Thinking Through Another Persons Eyes

Have you ever tried to imagine what it’s like to see the world through someone else’s eyes?  Years ago I had a friend who was red-green colour blind and I used to spend hours trying to imagine how he saw the world and quizzing him on what he saw instead of red and green.  Colour blindness is an example of how we each see the world differently, but we also hear, feel, smell and taste the world differently.  In addition we each filter and process the information we receive from our senses in our own way – generalizing, distorting and deleting – depending on things such as our values and previous experience, to create our individual picture or model of the world.  So one persons experience and memory of an event will never be identical to that of another person.

When it comes to success, being able to understand another person’s perspective can be critical.  As Henry Ford said “If there is any one secret of success, it lies in the ability to put yourself in the other person’s place and see things from that person’s angle as well as from your own.”  Perhaps you could learn from putting yourself in your spouse’s shoes when it comes to the discussion on who does the laundry or your bosses shoes when asking for a pay rise, those of your customers’ or department stakeholders, or anyone else involved in a given situation with you.  And of course when you’re negotiating you’re on mission impossible if you don’t understand the position of the person you’re negotiating with.

Perceptual positions, as they’re called in NLP, are a balanced all-around approach to allow you to look at situations from different vantage points – your own (1st position), the other person(s) involved (2nd position) and as an unbiased observer (3rd position).  It’s a powerful tool to help you change perspective and behavior quickly and easily and if you’re stuck it can help you gain new understanding and create new ideas or choices on how to deal with that situation.  You can use these positions to explore any situation, past, present or future – you can learn from past events; assess current events, the action you are taking and work out if you need to adjust your approach and behavior; and prepare for future events, for example a presentation.

1st position – you and your own reality – experiencing the situation through your own eyes, ears and feelings.  Think in terms of what’s important to you i.e. your values and your goals, so what you want to achieve.

2nd position – the other person(s) in the situation – take a leap of imagination into the other person’s shoes, think as they think and experience the situation as if you were them.  Consider how this situation would appear and be interpreted by the other person taking into account their values, beliefs, goals etc. 

3rd position – the fly on the wall, neutral, detached, independent observer, free of bias – standing back from or sitting above the situation and experiencing the situation so that you ‘see’ and ‘hear’ yourself and other person(s) and observe the interaction in terms of words, gestures and expressions.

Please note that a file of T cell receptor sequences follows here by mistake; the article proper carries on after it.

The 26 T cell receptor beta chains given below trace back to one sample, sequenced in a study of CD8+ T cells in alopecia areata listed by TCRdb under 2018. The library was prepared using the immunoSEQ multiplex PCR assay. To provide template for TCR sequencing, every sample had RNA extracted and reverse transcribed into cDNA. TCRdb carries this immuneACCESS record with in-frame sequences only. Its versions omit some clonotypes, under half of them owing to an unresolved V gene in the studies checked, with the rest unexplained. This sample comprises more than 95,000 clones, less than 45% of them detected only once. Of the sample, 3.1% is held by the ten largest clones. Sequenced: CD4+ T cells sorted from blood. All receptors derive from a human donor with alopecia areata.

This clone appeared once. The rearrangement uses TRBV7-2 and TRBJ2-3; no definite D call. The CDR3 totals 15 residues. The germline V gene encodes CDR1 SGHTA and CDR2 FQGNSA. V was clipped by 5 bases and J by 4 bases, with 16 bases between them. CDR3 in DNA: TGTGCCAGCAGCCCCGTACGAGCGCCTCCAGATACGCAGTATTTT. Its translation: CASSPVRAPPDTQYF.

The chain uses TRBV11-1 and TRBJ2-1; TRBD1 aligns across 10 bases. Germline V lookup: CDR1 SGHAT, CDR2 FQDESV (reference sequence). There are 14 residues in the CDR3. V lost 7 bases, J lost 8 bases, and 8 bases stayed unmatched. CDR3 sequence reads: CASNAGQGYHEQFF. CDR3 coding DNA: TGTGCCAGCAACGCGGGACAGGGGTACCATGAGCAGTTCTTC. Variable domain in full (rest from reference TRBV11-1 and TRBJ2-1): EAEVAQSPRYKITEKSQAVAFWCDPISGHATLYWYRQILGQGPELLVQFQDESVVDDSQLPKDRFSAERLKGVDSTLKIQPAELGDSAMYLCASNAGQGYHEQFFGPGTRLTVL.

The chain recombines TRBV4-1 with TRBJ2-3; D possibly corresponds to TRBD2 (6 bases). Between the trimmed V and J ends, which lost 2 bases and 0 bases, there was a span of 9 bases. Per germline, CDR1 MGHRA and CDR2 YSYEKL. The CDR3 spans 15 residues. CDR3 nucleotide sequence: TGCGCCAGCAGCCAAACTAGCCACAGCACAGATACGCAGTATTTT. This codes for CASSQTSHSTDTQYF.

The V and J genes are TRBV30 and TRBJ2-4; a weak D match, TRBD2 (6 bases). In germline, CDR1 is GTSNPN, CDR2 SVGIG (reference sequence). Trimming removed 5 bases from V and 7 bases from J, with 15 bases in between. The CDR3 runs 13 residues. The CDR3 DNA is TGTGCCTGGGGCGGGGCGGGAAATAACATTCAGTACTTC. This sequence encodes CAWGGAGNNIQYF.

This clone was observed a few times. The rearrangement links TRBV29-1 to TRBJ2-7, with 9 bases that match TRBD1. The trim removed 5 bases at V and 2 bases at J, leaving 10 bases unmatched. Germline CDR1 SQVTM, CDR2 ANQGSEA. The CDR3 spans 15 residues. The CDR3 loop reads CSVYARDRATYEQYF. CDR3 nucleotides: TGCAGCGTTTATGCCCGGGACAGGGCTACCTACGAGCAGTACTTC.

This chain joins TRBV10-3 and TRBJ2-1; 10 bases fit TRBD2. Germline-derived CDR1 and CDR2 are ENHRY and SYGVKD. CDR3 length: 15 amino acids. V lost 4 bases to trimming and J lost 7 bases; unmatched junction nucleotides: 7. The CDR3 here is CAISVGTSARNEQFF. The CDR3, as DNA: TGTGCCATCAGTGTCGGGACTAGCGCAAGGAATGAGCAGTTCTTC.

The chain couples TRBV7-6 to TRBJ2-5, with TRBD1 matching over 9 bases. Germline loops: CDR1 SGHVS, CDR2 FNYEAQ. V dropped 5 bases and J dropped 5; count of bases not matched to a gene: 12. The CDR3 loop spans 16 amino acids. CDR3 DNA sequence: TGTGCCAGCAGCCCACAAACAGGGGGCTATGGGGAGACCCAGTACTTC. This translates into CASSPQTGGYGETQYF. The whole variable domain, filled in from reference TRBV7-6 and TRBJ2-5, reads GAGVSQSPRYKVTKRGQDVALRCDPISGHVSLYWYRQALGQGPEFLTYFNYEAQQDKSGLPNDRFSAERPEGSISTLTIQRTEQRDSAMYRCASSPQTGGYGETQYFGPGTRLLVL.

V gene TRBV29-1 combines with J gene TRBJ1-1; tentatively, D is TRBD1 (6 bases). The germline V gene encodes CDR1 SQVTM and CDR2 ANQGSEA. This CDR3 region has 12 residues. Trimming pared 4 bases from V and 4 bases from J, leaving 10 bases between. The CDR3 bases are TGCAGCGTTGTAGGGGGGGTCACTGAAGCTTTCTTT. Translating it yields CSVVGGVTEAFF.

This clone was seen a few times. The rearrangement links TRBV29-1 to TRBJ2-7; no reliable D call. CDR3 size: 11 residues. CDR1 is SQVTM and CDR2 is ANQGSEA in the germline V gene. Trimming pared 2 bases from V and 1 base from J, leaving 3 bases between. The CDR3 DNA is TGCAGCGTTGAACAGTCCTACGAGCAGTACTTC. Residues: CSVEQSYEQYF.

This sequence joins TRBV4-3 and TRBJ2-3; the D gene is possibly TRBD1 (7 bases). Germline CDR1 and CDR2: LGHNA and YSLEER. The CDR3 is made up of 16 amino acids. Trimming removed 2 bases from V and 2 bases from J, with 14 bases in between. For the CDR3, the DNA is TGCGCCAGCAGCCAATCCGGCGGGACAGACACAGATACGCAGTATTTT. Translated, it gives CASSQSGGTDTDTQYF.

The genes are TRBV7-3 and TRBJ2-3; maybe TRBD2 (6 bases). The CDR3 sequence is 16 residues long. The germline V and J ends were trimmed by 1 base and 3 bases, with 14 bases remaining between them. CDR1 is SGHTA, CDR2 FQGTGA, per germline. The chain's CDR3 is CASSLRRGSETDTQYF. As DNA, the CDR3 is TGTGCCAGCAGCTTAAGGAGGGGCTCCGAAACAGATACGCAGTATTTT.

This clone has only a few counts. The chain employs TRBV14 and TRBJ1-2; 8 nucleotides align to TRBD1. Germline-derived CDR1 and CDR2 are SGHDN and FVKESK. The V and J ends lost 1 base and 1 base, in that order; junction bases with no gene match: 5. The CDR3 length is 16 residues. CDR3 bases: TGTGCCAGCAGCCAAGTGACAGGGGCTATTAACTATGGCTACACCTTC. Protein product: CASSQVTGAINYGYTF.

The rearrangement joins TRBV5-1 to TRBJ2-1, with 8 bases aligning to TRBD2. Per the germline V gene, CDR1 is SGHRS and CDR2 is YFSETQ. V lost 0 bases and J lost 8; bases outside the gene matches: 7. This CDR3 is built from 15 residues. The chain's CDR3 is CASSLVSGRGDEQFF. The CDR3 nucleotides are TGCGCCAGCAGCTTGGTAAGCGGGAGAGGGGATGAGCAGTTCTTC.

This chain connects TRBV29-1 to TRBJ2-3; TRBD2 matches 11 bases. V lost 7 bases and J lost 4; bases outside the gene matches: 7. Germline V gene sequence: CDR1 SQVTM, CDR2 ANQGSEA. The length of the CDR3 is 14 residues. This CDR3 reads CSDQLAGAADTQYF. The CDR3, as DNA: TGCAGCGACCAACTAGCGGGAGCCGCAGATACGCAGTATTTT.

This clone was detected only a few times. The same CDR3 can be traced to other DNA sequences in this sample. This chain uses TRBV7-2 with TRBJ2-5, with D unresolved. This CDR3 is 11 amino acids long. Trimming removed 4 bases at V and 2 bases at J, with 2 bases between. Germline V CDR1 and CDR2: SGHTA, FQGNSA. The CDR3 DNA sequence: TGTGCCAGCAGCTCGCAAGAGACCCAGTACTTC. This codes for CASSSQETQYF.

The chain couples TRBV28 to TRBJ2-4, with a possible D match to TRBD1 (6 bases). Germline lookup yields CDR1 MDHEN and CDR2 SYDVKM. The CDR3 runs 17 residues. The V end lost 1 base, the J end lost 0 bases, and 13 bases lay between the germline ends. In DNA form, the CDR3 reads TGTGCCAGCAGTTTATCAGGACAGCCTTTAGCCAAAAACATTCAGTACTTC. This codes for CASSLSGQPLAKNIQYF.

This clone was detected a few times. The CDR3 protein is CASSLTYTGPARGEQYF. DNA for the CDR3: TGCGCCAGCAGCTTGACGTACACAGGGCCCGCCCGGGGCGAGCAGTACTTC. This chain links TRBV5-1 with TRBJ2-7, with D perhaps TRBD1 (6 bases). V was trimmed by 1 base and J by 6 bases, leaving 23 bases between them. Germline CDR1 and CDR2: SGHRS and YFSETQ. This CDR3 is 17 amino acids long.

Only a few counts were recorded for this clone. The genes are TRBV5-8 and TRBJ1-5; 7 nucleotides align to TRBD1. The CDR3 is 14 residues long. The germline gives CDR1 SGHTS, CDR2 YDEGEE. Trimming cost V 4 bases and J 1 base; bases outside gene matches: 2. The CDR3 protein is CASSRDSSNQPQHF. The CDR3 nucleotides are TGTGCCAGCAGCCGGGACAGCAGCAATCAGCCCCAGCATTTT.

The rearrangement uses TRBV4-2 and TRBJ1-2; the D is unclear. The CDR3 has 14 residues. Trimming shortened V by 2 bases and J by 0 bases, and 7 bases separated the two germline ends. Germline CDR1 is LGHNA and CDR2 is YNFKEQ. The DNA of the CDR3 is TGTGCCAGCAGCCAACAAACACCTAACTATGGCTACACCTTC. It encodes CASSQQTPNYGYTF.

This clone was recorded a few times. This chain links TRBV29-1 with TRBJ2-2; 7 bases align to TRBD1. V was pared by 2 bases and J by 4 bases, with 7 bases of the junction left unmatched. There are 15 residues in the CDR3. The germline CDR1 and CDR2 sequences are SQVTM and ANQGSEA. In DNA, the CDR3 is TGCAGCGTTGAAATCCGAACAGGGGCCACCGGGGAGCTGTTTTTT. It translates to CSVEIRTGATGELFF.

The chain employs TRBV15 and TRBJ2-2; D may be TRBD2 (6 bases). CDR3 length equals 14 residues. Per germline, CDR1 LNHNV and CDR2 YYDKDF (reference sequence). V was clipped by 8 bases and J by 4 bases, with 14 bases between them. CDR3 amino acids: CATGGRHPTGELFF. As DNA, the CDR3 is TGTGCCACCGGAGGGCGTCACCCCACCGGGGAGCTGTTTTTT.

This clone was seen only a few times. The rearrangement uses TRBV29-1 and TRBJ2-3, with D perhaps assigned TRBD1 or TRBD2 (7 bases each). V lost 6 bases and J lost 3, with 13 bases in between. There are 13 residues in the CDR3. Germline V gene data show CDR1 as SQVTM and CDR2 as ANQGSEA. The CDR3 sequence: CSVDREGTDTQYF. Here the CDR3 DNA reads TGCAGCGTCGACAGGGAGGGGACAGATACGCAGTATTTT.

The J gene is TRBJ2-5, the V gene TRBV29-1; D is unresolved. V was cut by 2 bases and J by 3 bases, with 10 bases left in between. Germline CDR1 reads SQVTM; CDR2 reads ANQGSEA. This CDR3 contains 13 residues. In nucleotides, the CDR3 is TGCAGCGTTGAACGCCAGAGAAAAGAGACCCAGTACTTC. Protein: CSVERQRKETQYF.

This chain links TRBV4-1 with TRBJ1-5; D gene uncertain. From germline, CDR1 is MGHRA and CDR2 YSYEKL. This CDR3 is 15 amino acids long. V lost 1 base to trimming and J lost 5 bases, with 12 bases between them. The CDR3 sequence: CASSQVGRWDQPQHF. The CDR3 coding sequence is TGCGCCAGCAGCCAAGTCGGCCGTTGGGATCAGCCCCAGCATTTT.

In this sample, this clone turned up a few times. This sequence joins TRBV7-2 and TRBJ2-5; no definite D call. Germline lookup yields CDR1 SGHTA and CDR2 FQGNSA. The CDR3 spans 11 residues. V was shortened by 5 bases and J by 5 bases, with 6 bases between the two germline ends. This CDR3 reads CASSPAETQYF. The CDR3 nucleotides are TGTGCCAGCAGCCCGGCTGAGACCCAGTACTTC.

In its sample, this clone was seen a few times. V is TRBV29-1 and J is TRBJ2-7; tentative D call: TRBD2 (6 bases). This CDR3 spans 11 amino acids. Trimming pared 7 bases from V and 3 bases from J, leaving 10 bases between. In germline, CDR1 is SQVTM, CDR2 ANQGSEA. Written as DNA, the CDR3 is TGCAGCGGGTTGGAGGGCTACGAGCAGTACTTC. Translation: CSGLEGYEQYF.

Take a situation and try cycling through the positions – 1st to 2nd to 3rd.  At each one notice the opinions, observations and/or advice that come to mind and consider what you can learn.  From what you’ve learned could you change your behavior to become more successful in that situation?  Then move back to 1st position and re-evaluate the situation again, this time using those new ideas.   

If you fancy stretching your brain and want to read more around this topic try the practical ideas of The Six Thinking Hats from Edward de Bono or if you prefer something a bit more scientific then go for The Invisible Gorilla by Christopher Chabris and Daniel Simons, particularly the first chapter “I Think I Would Have Seen That”. 


© Jacqui Gatehouse and NLP THIRTEEN, 2011. Unauthorized use and/or duplication of this material without express and written permission from this blog’s author and/or owner is strictly prohibited. Excerpts and links may be used, provided that full and clear credit is given to Jacqui Gatehouse and NLP THIRTEEN with appropriate and specific direction to the original content.


9 responses to “Thinking Through Another Persons Eyes

  1. Good point. In order to be able to do 2nd position well, I think it’s so important to get out of my own head and pay attention to the other person/party more – their words, body language, tone, voice, etc. Otherwise, there is no way for me to get out of 1st position and even try to venture into 2nd position. Guess it all comes down to listen and observe.

    • Spot on Rosie. We generally all have one position we tend to stick in – if it’s position 1 you can end up being too self-centred, if it’s position 2 then you get too caught up in what other people think and pleasing others and if it’s position 3, well then you’re disconnected from life. It takes practice to use all three positions effectively and you’re absolutely right that listening and observing are critical.

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